A confluence of events yesterday gave me a new insight into the use and misuse of the term "dumbing down." It all started with something weird that came on my car radio. I was returning from some errands, headed home to do a phone interview with Matt Strassler, a theoretical physicist at Rutgers. I was interviewing him for a physics story I'm writing about a big announcement planned for Tuesday – possible hints of a long-sought entity known as the Higgs particle or Higgs Boson.
I was flipping through the stations and thought I'd caught a snippet of something on NPR. There was a biologist, or what I thought was a biologist, saying something about amino acids, RNA, nucleotides, ribosomes, and pieces of genetic code with the letters ATT coming together to do something. It was such an addled interview I couldn't believe NPR would use it. The guy came off as insufferably pompous and he didn't seem to be trying to make sense. His point seemed to be that chemistry alone couldn't explain some process by which these different substances interacted.
Then an announcer came on and I realized I'd been listening to a religious station and the interview was with a promoter of "intelligent design", a brand of creationism. No wonder he was incomprehensible. There was no way any listener could evaluate the honesty or validity of this guy's argument because it was impossible to figure out what he'd said.
later in the afternoon I realized how starkly this contrasted with my informative and clear interview with Strassler, as well as one I'd done Friday with Brig Williams of Penn and some of the physicists on his team. These guys deal with particles that don't make up ordinary matter, invisible fields that "give" other particles their masses, breaking of "symmetries" in the universe and a bunch of other ideas that are hard to explain because they're far-removed from everyday experience and because they fit together through mathematics.
Despite these difficulties, the physicists were able to explain in comprehensible terms what they were doing, what was likely to be announced on Tuesday, and how that would advance our understanding of the universe and fundamental nature of matter.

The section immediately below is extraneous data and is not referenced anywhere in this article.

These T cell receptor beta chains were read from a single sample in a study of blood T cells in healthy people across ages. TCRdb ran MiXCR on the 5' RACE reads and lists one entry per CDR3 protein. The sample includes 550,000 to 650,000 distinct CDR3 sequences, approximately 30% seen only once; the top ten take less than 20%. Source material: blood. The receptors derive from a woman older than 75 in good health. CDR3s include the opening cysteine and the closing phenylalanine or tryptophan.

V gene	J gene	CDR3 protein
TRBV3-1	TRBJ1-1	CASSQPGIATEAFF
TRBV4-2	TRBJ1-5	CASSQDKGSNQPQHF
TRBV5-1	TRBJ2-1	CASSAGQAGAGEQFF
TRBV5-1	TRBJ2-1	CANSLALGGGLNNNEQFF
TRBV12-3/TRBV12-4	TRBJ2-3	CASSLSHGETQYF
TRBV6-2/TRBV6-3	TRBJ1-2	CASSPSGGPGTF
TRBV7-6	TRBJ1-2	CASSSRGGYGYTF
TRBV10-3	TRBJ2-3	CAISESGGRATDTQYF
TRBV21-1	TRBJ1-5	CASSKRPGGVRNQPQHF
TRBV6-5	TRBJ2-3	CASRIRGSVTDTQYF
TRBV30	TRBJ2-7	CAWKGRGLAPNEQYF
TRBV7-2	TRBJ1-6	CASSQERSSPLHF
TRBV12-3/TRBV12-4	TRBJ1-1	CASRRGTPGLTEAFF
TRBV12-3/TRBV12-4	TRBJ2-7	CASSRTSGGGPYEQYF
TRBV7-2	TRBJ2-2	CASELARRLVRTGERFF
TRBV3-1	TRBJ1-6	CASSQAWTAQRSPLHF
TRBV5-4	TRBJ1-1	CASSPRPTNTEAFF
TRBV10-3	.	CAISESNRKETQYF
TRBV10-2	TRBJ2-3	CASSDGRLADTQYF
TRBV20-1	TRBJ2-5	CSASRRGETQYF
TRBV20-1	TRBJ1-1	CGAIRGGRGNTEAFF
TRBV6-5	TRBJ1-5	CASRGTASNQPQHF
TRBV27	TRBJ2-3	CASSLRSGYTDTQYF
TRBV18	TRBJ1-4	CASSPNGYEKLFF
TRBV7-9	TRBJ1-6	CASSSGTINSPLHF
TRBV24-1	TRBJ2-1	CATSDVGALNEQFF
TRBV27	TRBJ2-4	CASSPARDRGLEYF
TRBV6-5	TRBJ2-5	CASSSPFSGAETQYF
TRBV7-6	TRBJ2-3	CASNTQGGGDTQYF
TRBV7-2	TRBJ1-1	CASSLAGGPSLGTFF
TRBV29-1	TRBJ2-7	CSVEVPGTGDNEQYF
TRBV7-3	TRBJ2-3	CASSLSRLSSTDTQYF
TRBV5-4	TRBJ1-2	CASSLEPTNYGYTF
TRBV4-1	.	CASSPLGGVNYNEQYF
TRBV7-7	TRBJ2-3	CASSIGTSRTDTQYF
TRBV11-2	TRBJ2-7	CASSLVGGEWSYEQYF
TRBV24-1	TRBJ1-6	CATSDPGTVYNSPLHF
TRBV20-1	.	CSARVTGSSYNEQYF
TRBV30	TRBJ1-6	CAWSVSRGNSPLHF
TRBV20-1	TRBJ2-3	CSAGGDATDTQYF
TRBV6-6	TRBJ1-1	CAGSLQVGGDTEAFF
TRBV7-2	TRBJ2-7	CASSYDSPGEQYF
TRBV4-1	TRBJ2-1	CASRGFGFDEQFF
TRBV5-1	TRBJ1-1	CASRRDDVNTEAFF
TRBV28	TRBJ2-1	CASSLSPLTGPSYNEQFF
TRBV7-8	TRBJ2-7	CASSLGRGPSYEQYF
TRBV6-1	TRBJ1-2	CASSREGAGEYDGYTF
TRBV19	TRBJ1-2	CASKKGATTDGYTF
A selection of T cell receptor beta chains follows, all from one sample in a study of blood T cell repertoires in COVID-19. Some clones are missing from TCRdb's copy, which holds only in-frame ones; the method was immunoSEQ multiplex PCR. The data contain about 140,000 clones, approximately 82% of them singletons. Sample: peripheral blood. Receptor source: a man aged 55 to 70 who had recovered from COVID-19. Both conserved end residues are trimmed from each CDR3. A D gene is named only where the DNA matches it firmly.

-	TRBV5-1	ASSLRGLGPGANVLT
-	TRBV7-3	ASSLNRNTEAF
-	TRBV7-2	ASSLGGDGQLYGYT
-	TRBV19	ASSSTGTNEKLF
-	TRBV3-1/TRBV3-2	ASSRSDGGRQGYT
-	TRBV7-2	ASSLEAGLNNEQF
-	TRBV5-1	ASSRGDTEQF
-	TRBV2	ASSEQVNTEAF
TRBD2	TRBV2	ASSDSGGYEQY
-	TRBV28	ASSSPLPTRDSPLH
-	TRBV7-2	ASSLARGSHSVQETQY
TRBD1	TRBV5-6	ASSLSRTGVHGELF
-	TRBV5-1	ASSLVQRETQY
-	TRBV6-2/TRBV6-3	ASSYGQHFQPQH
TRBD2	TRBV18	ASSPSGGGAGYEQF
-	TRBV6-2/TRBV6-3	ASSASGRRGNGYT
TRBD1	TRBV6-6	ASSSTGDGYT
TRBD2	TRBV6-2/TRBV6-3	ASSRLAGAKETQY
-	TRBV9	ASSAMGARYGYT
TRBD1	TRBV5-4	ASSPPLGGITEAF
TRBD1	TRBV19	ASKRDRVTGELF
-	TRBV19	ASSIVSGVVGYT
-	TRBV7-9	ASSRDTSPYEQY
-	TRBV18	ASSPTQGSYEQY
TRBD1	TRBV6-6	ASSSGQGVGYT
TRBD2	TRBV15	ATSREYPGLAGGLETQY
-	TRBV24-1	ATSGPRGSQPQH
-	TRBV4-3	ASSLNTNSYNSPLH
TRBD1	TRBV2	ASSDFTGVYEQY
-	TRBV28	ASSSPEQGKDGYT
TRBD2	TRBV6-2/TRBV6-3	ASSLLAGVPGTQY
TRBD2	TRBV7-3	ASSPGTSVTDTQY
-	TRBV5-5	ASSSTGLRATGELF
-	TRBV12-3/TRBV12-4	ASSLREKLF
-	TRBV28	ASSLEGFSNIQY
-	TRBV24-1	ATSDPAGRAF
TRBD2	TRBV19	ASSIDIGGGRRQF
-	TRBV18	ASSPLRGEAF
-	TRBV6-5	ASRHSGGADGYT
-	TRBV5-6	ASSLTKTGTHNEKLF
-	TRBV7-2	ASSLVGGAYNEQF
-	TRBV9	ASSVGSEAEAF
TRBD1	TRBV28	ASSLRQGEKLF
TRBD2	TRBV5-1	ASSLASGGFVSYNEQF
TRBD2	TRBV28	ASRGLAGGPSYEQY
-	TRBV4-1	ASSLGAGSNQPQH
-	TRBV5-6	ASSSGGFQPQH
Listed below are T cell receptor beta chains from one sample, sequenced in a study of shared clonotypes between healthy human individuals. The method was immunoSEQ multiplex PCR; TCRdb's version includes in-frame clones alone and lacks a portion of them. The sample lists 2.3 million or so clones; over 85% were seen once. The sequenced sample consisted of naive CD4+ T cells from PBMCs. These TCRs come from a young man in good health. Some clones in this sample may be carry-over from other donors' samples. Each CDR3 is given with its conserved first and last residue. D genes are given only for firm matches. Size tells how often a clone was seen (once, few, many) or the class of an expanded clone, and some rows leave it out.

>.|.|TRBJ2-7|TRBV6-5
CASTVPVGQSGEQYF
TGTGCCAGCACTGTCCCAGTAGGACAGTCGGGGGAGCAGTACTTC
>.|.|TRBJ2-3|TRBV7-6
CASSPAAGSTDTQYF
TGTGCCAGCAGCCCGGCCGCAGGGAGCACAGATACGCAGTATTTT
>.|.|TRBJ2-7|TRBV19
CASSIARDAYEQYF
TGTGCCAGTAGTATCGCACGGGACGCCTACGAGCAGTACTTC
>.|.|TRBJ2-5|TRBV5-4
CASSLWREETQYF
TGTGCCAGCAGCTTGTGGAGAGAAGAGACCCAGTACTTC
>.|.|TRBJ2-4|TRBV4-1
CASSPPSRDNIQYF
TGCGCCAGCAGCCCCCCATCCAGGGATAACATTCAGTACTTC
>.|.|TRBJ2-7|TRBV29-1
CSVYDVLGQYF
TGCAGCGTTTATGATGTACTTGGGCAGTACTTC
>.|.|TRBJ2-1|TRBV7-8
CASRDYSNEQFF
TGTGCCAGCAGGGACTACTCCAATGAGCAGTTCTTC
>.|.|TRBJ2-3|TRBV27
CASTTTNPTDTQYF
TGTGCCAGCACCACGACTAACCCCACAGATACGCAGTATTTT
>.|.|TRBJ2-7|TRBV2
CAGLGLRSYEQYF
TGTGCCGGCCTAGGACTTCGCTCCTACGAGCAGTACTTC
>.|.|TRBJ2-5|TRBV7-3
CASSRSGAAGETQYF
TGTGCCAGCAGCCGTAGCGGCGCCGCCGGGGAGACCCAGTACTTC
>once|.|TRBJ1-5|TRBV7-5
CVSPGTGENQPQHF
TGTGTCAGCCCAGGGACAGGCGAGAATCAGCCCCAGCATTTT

The news Tuesday will reveal the first major results from the most expensive and enormous science experiment ever built – the Large Hadron Collider. In a ring-shaped tunnel that circles through parts of Switzerland and France, beams of protons get whipped up to high speeds and then collide head on. This concentrates such an enormous density of energy that it can spontaneously convert itself into exotic particles that don't make up ordinary matter.
In the 1960s, physicists including an Englishman named Peter Higgs predicted the presence of such a particle, which became known as the Higgs. That's almost certainly going to be the subject of Tuesday's announcement. It will take some work on my part to turn this all into a coherent story, but thanks to the scientists it won't be too difficult.
The strange confluence of my interview with Strassler and the awful radio segment made me realize how wrong people are to complain about popularizers "dumbing down" science. There's nothing dumb about scientists making the effort to translate their ideas, to distill them to their essence, and sometimes to remind us what the question was. It's hard work. Nobody is getting dumber through this process of sharing the scientific enterprise with the public, no matter how simple the language.
In contrast, the biology guy ranting about amino acid and ribosomes on the radio might have seemed smart to the uninitiated. He used big words and they came out in a stream that sounded sophisticated but how can anyone know if this wasn't a big con job?